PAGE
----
We Tried The DIY Penny Trick To Keep Flies Away, But Did It Really Chase Them Off?

Flies aren't just irritating when they buzz around your face, as they can also carry a whole host of nasty bacteria and spread diseases like dysentery, cholera, tuberculosis, and even leprosy to humans. Their bad table manners make them horrible guests at any dinner, picnic, or outdoor party, where they will land on food and regurgitate whatever they feasted on earlier. An intriguing old DIY suggests that you can deter flies by placing pennies and water into almost any clear container, whether it be a sandwich bag, plastic cup, mason jar, or wine glass. But could pennies and water really deter such persistent insects? Many experts think not. 

"There is no credible scientific evidence to suggest that this type of methodology works for ridding one's house from flies," certified entomologist and exterminator Scot Hodges told Fox News. "I have visited properties that have had the penny-filled bags and flies, so my observation is that this is not something that can be relied on." The fact-checking site Snopes confirms that this hack has been largely debunked, and according to some experiments, the shimmery water may even attract more flies to the area. Still, considering how many people still swear by this trick to get rid of flies, we decided to test it out for ourselves to see if our pesky flies would actually buzz off.

Why some believe this works and gathering materials

Some believers in the DIY say that the pennies shimmering in the water should mimic the reflective eye of a bug — one much larger and scarier than the flies. Seeing this giant, twinkling bug eye, the flies shouldn't dare to come near you or your food for fear of being snatched up and eaten by the predator bug. Another theory suggests that the flies will be confused by the bright, shiny pennies refracting in water because it hurts their complicated little eyes. Either way, the flies should choose to avoid the area and hang out elsewhere.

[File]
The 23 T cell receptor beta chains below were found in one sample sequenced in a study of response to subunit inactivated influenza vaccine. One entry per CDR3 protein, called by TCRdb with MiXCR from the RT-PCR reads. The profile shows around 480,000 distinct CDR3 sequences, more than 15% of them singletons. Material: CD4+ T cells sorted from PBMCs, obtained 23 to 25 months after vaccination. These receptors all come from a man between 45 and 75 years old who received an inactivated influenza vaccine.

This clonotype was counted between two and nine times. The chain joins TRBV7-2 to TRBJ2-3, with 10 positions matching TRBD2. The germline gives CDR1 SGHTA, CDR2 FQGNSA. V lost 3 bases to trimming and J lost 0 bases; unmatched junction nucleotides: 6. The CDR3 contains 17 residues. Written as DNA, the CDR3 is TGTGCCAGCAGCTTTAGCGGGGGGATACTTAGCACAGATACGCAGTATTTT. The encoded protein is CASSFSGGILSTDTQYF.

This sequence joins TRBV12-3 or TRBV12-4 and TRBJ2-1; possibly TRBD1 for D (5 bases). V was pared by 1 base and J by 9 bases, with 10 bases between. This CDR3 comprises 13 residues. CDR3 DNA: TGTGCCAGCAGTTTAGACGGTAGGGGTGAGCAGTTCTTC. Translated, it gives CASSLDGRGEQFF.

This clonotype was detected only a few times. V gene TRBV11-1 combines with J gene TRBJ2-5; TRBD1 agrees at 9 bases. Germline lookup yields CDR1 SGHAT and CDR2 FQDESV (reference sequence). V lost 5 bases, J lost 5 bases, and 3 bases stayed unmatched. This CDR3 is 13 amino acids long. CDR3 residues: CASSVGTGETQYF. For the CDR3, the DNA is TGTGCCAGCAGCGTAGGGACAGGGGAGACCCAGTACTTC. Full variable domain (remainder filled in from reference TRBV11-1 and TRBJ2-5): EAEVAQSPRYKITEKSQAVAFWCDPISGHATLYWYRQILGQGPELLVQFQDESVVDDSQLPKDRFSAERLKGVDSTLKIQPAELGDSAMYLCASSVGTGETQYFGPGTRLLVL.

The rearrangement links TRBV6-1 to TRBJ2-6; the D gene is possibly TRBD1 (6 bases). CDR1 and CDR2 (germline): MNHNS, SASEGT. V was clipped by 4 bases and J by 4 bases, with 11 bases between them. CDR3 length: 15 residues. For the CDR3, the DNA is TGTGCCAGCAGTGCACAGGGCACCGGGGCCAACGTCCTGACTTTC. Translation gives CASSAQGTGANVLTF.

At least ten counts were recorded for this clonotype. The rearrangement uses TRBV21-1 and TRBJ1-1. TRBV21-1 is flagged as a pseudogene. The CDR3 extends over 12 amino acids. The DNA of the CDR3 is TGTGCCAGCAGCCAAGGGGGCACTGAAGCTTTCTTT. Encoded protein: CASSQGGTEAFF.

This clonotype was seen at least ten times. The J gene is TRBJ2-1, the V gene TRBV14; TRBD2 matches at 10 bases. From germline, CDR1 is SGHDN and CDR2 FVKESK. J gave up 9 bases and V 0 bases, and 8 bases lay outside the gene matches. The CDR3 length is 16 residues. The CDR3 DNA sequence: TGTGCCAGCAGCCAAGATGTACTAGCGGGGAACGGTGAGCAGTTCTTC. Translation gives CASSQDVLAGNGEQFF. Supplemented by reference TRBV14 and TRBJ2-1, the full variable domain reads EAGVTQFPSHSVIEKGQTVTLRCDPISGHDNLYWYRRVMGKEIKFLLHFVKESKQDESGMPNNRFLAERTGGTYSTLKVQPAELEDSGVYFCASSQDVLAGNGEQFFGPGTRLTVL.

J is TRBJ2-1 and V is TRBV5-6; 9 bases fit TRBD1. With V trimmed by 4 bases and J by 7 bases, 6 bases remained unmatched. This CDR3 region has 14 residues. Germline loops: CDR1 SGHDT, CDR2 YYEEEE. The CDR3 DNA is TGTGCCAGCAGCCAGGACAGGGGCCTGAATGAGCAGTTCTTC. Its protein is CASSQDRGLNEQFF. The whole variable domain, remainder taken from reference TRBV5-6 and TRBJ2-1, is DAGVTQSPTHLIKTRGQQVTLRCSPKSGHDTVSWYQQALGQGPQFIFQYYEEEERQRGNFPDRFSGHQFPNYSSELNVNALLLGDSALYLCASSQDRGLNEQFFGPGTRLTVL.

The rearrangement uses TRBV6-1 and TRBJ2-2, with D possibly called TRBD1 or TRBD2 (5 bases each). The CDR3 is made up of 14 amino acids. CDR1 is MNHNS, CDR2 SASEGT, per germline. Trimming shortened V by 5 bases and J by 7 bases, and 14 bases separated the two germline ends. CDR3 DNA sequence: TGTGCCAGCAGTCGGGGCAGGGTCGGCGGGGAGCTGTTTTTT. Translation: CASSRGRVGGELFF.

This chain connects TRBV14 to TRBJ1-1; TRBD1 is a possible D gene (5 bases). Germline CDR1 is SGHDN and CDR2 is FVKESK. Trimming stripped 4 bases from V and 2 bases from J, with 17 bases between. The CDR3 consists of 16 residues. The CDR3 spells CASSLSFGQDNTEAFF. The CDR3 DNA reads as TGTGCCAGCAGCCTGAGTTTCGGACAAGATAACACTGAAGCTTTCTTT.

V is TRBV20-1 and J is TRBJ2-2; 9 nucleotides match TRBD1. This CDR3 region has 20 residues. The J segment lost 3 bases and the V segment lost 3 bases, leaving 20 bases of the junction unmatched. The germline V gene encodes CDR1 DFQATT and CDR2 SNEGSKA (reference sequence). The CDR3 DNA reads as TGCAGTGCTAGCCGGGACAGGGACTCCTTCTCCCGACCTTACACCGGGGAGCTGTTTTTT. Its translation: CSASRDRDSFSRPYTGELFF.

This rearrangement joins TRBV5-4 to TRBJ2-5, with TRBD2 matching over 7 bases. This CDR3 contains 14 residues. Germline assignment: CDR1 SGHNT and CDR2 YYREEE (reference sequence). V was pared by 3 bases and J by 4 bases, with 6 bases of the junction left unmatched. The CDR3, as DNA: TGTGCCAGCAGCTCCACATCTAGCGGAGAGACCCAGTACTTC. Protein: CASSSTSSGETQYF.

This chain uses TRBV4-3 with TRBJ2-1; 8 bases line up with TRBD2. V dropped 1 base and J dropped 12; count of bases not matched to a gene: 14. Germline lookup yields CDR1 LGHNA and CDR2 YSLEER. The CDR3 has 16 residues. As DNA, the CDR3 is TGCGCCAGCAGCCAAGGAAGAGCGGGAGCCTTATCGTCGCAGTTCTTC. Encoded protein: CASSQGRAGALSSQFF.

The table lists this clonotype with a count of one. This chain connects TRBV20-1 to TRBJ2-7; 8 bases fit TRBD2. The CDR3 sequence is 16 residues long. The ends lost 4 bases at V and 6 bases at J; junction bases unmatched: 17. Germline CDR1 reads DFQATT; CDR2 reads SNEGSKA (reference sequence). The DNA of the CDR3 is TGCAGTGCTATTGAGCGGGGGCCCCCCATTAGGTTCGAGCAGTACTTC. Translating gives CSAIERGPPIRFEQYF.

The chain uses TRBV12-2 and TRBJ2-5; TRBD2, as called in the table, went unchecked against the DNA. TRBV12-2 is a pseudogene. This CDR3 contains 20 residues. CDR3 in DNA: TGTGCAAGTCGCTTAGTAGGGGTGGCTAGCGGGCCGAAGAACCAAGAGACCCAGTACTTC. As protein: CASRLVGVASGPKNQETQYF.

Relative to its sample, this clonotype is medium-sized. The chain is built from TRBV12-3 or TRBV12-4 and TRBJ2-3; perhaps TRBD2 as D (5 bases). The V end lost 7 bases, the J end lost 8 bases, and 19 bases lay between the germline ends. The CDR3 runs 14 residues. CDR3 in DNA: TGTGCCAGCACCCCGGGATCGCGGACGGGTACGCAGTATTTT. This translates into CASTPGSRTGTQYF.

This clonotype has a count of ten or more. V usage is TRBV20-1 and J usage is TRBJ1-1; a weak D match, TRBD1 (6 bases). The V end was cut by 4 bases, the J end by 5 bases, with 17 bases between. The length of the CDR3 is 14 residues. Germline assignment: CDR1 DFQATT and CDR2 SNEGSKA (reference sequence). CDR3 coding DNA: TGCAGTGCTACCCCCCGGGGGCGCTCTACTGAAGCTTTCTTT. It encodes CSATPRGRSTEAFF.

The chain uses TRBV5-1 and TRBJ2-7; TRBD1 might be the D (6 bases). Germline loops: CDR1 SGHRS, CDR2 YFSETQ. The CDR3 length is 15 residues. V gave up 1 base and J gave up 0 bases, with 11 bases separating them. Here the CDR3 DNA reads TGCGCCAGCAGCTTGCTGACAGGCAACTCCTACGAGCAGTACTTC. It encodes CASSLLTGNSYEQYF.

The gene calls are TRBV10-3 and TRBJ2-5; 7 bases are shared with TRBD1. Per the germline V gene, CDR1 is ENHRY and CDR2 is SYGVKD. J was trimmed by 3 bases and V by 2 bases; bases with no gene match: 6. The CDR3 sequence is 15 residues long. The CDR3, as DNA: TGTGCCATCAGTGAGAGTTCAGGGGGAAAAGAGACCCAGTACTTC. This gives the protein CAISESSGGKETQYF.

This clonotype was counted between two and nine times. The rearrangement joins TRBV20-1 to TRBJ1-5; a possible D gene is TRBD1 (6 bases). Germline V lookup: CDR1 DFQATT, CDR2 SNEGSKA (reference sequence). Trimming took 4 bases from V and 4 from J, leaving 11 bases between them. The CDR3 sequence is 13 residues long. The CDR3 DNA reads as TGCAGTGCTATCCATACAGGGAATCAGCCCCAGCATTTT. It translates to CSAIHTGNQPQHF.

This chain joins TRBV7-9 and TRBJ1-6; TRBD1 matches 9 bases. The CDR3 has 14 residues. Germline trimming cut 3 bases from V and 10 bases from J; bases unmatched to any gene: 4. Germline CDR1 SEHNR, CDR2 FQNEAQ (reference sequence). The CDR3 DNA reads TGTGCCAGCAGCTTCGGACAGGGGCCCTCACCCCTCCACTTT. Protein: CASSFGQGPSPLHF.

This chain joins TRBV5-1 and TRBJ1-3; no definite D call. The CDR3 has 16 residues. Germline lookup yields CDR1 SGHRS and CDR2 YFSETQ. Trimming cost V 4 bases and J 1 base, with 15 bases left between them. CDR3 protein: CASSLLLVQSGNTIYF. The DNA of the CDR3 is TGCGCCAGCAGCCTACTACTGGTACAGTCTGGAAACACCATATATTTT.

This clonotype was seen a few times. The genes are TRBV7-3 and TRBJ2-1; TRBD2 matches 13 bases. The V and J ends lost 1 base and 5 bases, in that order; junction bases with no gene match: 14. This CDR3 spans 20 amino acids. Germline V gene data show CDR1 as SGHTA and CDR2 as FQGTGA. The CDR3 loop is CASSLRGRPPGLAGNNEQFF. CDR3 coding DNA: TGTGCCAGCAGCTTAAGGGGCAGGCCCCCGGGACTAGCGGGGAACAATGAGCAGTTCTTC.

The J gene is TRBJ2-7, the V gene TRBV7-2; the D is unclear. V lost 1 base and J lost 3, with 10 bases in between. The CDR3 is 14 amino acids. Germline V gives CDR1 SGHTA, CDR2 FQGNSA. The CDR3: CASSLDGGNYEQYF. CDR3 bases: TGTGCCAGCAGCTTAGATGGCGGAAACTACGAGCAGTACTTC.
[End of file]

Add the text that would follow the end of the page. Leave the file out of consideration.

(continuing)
This handy penny trick only requires about three supplies: pennies, water, and a clear container. We decided to try using both a clear mason jar and a plastic sandwich baggie, just in case one worked better than the other. We also gathered about 10 shiny copper pennies — the shinier, the better, in theory. While pennies are typically used, dimes, nickels, quarters, or nearly any other shimmering objects, even aluminum foil or jewelry, are sometimes utilized instead.

Fill with water and plunk in the pennies

Putting together the DIY trick was remarkably easy. We simply dropped about five pennies each into the jar and baggie, then added water. To help us truly test the DIY, we also decided to create a tempting scene for the local flies. We set aside a small plate of unguarded food just for the flies on a picnic blanket. It seems that nearly any food can attract the pesky critters, but we baited our plate with a few different options including a sliced orange, cheese, some grape jelly, and fresh spinach. It didn't take long at all for a little fly visitor to hop onto an orange slice, so we knew our bait was effective. 

Some sources recommend hanging the deterrent from a tree or nearby awning, but having them on the table or blanket is supposed to work, too. In our case, we simply set the water-filled jar and sandwich baggie on either side of the bait plate on top of the picnic blanket. We also started a stopwatch to see how long it would take for our fly friend to return, if he returned at all.

This fly DIY was a flop

After about five minutes, our fly returned to the scene, and he brought a friend with him! The two flies landed on our picnic blanket for a moment, seeming to pause and think about the pennies while they sat rubbing their hands together. Within a few seconds, they happily hopped right back onto the juicy orange slice. We tried adding a few more pennies to the jar, but the flies didn't budge. Even when we held the plastic sandwich bag above the plate, the shiny pennies seemed to have no effect on the fearless little flies.

Unfortunately, we'd have to call this fly-repellent DIY a failure in our book, agreeing with the experts who said that it didn't really work. Since two flies returned after we brought the penny containers out, it's possible that the trick even attracts more flies! Why do so many people still swear by this strange DIY? One explanation could be a confirmation bias, in which people set up the containers, wait a few minutes, and then feel excited when flies don't immediately return. Believing that it worked, these folks may be more likely to share the rumored hack on the internet, whereas those whose DIY failed wouldn't feel such a desire to share. Either way, we'd recommend saving your pennies on this one.